Preferably, sensors 58a, 58b make it possible to regulate the value of the detected minimum and maximum levels. Thus, they are fixed to the cover 60 in such a way as to e.g. permit the regulation of the vertical positioning thereof.

In order to be able to detect the powder level in the bottom of the bowl, no matter what the nature of the powder, sensors 58a, 58b are preferably capacitive sensors. However, it will be apparent that level sensors of any known type can also be used.

The "all or nothing" electric signal supplied by sensors 58a, 58b are transmitted to a switching device 62 for energizing or stopping the geared motor 38, depending on whether the powder level in the bottom of the vibrating bowl is between the minimum and maximum values determined by the sensors or, conversely, is outside this range.

In a not shown constructional variant the geared motor 38 can be of the variable speed type and can be dependent on the level of the powder in the bottom of the vibrating bowl. A single level sensor giving a quantitative indication of the level can then be used for checking a feedback circuit controlling the operation of the geared motor.

As has been shown hereinbefore, the conveying of the powder from the vibrating bowl 12, which ensures its dosing, to the not shown use apparatus, takes place by pipe 16 extending to outlet 50. Moreover, the outflow of two-phase fluid constituting the powder mixed with the carrier gas is brought about by the pressure difference between the internal volume of the enclosure 19 and the point of injecting the powder into the use apparatus. This pressure difference results from the pressurization of the volume within the tight enclosure 19.

The pressurization of enclosure 19 is obtained by an injection at a constant flow rate of the carrier gas into the said enclosure. In the variant shown in FIG. 1, said injection is performed by a pipe 64 passing through cover 60 and disposed essentially in the extension of outlet 50. However, this arrangement is not limitative and in particular pipe 64 could be placed in the base of enclosure 19, in order to concentrate all the control and checking members of the device at said level. Preferably, the carrier gas injection means 65, which are of a known type, including means 65a to measure the flow rate and regulate it as a function of the desired application.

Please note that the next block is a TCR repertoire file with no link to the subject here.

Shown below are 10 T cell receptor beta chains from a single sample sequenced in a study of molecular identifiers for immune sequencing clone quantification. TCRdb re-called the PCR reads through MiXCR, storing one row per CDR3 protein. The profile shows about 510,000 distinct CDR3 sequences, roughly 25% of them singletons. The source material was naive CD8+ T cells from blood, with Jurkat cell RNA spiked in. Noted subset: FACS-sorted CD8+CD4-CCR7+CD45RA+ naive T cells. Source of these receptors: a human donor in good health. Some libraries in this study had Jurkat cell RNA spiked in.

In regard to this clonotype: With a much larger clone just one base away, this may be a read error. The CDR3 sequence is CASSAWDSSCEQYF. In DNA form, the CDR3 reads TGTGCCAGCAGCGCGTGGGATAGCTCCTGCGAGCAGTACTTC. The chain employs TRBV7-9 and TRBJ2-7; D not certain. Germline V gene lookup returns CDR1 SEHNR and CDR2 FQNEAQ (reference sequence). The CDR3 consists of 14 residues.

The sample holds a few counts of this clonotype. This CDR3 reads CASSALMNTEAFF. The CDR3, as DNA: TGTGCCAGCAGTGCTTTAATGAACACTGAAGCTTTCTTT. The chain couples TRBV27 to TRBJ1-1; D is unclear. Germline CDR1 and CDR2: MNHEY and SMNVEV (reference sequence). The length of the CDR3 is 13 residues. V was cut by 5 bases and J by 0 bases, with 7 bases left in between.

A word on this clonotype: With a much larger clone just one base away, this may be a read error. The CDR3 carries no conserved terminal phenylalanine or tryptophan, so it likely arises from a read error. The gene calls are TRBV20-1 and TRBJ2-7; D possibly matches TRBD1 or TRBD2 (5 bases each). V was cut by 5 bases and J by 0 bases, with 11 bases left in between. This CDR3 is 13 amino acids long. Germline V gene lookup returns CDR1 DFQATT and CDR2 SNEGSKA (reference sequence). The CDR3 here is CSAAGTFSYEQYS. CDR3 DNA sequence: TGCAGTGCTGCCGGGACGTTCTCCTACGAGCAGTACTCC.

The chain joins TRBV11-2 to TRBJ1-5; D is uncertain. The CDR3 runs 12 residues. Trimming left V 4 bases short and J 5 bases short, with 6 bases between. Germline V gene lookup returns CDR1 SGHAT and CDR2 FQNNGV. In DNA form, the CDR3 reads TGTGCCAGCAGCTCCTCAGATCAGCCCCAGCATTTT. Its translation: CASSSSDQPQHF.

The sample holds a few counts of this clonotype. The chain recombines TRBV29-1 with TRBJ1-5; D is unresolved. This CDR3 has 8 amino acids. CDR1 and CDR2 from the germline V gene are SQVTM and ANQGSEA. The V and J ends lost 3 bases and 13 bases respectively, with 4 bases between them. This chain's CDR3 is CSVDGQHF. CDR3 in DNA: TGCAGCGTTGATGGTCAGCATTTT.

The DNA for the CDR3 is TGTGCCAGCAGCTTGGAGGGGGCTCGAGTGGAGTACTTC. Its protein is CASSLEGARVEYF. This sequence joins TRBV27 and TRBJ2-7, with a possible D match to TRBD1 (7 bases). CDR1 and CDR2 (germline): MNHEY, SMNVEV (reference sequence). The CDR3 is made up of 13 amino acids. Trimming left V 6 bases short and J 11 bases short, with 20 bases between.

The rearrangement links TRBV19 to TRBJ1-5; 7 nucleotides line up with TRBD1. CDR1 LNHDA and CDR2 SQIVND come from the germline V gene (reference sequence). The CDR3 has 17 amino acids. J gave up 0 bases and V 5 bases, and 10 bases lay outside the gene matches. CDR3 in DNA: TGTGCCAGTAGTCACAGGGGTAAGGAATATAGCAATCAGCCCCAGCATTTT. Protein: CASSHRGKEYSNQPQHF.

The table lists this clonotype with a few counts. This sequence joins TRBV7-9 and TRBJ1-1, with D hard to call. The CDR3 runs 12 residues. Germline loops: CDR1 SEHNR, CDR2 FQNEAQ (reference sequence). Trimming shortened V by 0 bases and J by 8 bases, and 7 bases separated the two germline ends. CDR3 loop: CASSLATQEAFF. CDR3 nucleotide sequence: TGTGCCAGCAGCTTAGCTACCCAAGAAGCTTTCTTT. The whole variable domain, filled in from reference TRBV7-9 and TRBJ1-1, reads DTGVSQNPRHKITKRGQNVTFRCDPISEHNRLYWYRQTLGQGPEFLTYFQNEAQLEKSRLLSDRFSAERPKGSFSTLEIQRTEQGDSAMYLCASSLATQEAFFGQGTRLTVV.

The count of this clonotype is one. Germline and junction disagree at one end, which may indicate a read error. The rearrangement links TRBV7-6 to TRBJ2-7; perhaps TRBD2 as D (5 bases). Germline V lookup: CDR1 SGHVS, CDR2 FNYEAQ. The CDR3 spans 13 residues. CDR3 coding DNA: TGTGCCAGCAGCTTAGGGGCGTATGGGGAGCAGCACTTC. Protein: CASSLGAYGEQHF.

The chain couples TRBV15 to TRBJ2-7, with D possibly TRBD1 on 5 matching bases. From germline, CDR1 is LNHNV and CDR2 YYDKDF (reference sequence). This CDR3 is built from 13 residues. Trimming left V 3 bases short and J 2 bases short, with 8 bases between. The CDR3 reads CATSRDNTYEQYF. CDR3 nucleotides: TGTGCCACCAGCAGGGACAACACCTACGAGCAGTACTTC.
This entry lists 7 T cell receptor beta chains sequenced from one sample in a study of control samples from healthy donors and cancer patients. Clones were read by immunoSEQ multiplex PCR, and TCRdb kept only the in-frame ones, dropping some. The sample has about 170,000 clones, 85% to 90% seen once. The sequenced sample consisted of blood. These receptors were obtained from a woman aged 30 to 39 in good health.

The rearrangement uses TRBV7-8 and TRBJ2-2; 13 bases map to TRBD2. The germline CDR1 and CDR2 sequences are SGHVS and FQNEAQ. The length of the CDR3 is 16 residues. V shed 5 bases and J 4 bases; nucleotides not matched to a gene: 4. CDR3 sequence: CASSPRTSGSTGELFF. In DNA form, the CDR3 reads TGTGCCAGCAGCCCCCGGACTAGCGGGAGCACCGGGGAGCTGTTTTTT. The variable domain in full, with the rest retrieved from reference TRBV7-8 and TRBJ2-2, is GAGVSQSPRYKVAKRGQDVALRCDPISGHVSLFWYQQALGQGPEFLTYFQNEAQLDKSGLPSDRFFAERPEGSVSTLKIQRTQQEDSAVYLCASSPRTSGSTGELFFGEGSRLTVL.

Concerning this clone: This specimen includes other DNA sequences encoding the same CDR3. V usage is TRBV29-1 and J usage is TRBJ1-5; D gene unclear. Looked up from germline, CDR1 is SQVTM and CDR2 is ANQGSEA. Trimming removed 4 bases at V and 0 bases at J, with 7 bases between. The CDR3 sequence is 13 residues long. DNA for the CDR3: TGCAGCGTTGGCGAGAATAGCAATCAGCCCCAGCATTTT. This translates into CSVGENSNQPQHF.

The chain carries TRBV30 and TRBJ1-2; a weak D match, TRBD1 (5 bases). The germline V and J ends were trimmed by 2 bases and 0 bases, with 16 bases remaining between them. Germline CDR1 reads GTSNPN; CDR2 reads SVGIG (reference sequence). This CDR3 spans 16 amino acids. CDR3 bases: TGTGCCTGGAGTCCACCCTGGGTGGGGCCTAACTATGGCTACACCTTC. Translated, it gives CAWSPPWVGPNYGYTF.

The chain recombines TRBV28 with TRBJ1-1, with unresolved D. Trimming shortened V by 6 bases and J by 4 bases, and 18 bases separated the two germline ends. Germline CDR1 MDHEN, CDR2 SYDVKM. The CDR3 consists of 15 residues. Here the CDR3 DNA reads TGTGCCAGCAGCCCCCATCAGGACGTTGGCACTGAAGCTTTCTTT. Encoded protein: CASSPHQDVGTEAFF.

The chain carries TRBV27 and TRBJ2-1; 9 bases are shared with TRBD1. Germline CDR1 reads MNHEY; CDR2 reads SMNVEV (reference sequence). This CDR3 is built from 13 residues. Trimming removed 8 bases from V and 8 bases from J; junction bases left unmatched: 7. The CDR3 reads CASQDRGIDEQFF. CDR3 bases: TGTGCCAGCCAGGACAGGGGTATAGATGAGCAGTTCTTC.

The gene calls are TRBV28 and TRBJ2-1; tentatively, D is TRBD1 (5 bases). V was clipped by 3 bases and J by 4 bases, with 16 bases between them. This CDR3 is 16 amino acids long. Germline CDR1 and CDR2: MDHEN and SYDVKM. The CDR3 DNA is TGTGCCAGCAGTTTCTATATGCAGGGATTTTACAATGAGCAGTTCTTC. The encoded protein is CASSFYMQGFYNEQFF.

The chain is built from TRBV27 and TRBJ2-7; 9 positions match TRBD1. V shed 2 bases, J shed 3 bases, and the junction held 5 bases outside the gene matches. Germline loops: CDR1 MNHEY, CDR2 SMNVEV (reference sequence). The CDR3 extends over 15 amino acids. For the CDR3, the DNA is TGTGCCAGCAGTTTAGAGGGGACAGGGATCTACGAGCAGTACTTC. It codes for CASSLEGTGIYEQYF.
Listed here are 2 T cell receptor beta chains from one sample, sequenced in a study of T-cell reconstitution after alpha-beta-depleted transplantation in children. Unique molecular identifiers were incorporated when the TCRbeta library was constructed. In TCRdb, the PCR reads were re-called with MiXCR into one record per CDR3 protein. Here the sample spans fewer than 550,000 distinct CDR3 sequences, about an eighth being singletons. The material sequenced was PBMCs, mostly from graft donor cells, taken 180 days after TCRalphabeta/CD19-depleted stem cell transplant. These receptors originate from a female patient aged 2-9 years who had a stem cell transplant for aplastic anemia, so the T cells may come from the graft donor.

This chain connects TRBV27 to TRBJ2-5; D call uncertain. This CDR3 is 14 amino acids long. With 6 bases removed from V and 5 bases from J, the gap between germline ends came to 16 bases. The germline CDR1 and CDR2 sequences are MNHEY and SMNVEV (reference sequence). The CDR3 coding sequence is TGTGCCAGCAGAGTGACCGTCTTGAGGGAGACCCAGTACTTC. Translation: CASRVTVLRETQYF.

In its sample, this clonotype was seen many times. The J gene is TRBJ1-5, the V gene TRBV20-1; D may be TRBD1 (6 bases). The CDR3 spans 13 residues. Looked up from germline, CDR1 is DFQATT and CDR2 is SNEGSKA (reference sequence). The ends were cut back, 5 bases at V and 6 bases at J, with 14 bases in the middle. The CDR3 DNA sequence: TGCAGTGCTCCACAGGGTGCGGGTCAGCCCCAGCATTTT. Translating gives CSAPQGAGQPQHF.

In the embodiment shown in FIG. 1, the inlet of pipe 16 is provided wtih an equipressure accelerator 18, shown in greater detail in FIG. 2. This accelerator has the function of homogenizing the mixture formed by the carrier gas and by the powder and to move the latter towards the use apparatus.

As shown in FIG. 2, accelerator 18 comprises a first part 66 constituting an injector extending vertically downwards the outlet 50 of the vibrating bowl. The lower end of injector 66 has a convergent area 68 issuing in front of a divergent area 72 formed on a second part 70, into which is screwed injector 66.

The acceleration of the mixture in accelerator 18 is brought about by an annular passage 74 formed between the ends of parts 66 and 70 and communicating with the inner volume of the pressurized enclosure 19 by at least one passage 76 formed in part 70. Preferably, the cross-section of annular passage 74 decreases from the outside to the inside and said passage is generally oriented downwards, i.e. in the two-phase fluid outflow direction. FIG. 2 also shows that the angle of the convergent area 68 is significantly larger than the angle of the divergent area 72.

It is clear that the greater or lesser screwing of injector 66 into part 70 makes it possible to regulate the width of annular passage 74, in accordance with the characteristics of the powder. A powder flow rate between 100 and 20,000 g/h can thus be obtained, as a function of the desired speed and as a function of the density of the powder.

As illustrated in FIG. 1, the pressure prevailing in enclosure 19 can be monitored, e.g. with the aid of a pressure gauge 77. In accordance with another aspect of the device according to the invention, this monitoring makes it possible to detect any obstruction of accelerator 18 by a foreign body or any powder saturation of said accelerator.

Thus, the pressure prevailing in enclosure 19 increases with the distributed powder flow rate. This is explained by the fact that the pressure drop at the equipressure accelerator 18 increases with the flow rate. If there is an obstruction to the accelerator, the powder flow rate becomes very low or zero. This leads to a significant drop in the pressure in the enclosure, which is detected by pressure gauge 77.

FIG. 3 shows a constructional variant of the transfer means 114 used for transferring the powder from the storage tank to the vibrating bowl used for the dosing thereof. This embodiment is particularly suitable in the case where the powders contained in the tank are particularly fluid. Thus, in this case, it is clear that an outflow of powder towards the vibrating bowl could occur even after the Archimedean screw has stopped.